One of the most important lessons of the pandemic has been the vital importance of maintaining frequent personal contact with clients.

Client Relations Management (CRM) systems need to move from the marketing department onto the desktop of every fee earner in a law firm. In the hands of a reasonably diligent lawyer -- even a horribly busy one -- a good desktop CRM system streamlines the flow of information between a central marketing and business development database and each lawyer. These systems have demonstrated quite convincingly how they can save valuable time, build more durable and productive one-to-one relationships with clients and their organizations, and produce a substantial return on a firm's total investment of resources, time (especially partner time), and management attention.

Since I spoke on the topic of Artificial Intelligence and Relationship Management several weeks ago at a global forum of the Swiss-Chinese Law Association, I have received inquiries from conference delegates, as well as from a few of our firm's own law firm clients, asking about what they should require in a desktop CRM system. Here are six things that I suggest that you consider in selecting a CRM system for your fee earners (and yes, I believe that all fee earners, regardless of status in the firm, should use a desktop CRM system).

  • It must have state-of-the art security.
  • It must offer quick, low-cost implementation, with little or no external consulting support required.
  • It must be easy to use. The most persuasive case for desktop CRM comes from the user's own experience. A long learning curve makes it less likely that a busy lawyer will invest the time needed to master and begin using a complicated system.
  • It must save time. For example, the personal CRM system that I use has reduced by more than 65% the time required each day for me to keep in frequent personal contact with clients, prospective clients, and professional friends.
  • It must require no input from lawyers. The "no input required" requirement is extremely important in the ultimate usability of the system by lawyers. Data about contacts should be captured and updated automatically. Updating is especially important in view an estimated 20% globally in staff turnover, including in some legal services markets. The most that I need to do with my personal CRM system is set how frequently I want to communicate (usually by a personalized e-mail) with each contact. The most efficient way to do this, I have found, is for the system to link to my e-mail account and contacts in Outlook. In addition to saving hours, it ensures greater accuracy -- in short, higher-quality data upon which to base client relations initiatives.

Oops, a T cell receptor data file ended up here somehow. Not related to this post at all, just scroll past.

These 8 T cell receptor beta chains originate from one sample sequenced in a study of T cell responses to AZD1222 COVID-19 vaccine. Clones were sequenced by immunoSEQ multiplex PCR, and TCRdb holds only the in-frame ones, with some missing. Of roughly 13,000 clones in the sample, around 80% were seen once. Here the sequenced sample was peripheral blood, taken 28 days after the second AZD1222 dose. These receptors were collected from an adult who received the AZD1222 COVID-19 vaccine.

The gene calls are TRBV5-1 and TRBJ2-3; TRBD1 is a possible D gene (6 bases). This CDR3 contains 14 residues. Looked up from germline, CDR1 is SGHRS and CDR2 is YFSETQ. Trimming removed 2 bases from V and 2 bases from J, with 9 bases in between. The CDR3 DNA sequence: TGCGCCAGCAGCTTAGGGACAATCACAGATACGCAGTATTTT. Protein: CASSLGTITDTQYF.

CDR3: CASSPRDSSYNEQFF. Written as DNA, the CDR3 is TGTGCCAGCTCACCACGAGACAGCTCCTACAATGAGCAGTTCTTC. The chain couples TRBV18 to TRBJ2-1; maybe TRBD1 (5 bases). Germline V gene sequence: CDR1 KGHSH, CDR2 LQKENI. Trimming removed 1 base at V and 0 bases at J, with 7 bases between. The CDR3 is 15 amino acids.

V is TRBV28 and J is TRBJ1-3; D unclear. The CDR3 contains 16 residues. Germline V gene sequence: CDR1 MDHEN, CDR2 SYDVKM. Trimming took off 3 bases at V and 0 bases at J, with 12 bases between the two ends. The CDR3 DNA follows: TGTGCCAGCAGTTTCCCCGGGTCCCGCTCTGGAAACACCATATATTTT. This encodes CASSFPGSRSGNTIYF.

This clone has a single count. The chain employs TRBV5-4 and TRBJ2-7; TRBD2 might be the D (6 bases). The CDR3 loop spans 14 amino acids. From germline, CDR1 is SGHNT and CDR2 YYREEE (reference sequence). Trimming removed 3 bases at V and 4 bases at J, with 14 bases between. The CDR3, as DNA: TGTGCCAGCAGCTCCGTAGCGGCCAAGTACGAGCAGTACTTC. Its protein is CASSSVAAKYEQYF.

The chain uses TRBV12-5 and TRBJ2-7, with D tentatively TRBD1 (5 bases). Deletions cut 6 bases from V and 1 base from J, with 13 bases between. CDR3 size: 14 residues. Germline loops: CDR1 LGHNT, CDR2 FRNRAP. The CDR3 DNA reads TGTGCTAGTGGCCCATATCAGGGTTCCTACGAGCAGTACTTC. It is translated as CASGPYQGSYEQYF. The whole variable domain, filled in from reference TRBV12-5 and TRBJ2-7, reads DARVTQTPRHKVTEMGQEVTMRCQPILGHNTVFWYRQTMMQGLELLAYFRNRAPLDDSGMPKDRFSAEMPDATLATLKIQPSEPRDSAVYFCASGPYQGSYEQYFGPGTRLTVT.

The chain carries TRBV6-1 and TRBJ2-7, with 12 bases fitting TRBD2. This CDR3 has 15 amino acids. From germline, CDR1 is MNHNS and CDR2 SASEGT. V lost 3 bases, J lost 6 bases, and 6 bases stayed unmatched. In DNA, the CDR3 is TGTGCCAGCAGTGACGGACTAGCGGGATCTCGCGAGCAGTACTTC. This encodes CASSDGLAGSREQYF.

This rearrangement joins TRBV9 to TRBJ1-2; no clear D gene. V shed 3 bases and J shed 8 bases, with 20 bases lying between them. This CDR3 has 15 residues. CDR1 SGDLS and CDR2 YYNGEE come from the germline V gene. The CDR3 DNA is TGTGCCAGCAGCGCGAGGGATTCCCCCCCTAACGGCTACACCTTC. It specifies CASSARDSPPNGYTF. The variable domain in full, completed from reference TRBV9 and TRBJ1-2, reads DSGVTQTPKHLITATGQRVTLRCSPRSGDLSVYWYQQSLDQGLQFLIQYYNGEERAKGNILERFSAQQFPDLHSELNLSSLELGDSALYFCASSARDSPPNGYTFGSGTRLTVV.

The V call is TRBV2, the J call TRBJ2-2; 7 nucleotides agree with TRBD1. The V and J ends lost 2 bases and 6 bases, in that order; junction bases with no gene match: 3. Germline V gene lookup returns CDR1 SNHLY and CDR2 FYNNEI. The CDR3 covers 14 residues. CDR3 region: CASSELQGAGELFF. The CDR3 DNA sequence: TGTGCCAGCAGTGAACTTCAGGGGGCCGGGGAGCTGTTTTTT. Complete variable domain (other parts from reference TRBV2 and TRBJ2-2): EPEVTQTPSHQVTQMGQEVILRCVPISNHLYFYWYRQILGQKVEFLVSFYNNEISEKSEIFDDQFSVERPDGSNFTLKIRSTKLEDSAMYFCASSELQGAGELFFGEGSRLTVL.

• Finally, the system must product practical information that tells each user what he or she needs to do. For example, the system that I use tracks my average response time to incoming e-mails from my contacts. It also sends me, at the start of the day, a reminder e-mail when it has been too long since my last communication with a contact.

Because our firm does not accept any commission, finder's fee, or referral fee for our recommendations of technology products, this blog post is not the proper place to provide one for a desktop CRM system.  However, if you would like my personal recommendation of the CRM system that I use, and whether it would be suitable for your firm, please contact me by e-mail.

One final point: Regardless of the system that you select for your firm's fee earners, there still remains the ongoing management challenge of motivating -- and, sadly, in some cases, requiring -- your colleagues to use it. Our firm can help you with that issue, too.

Norman Clark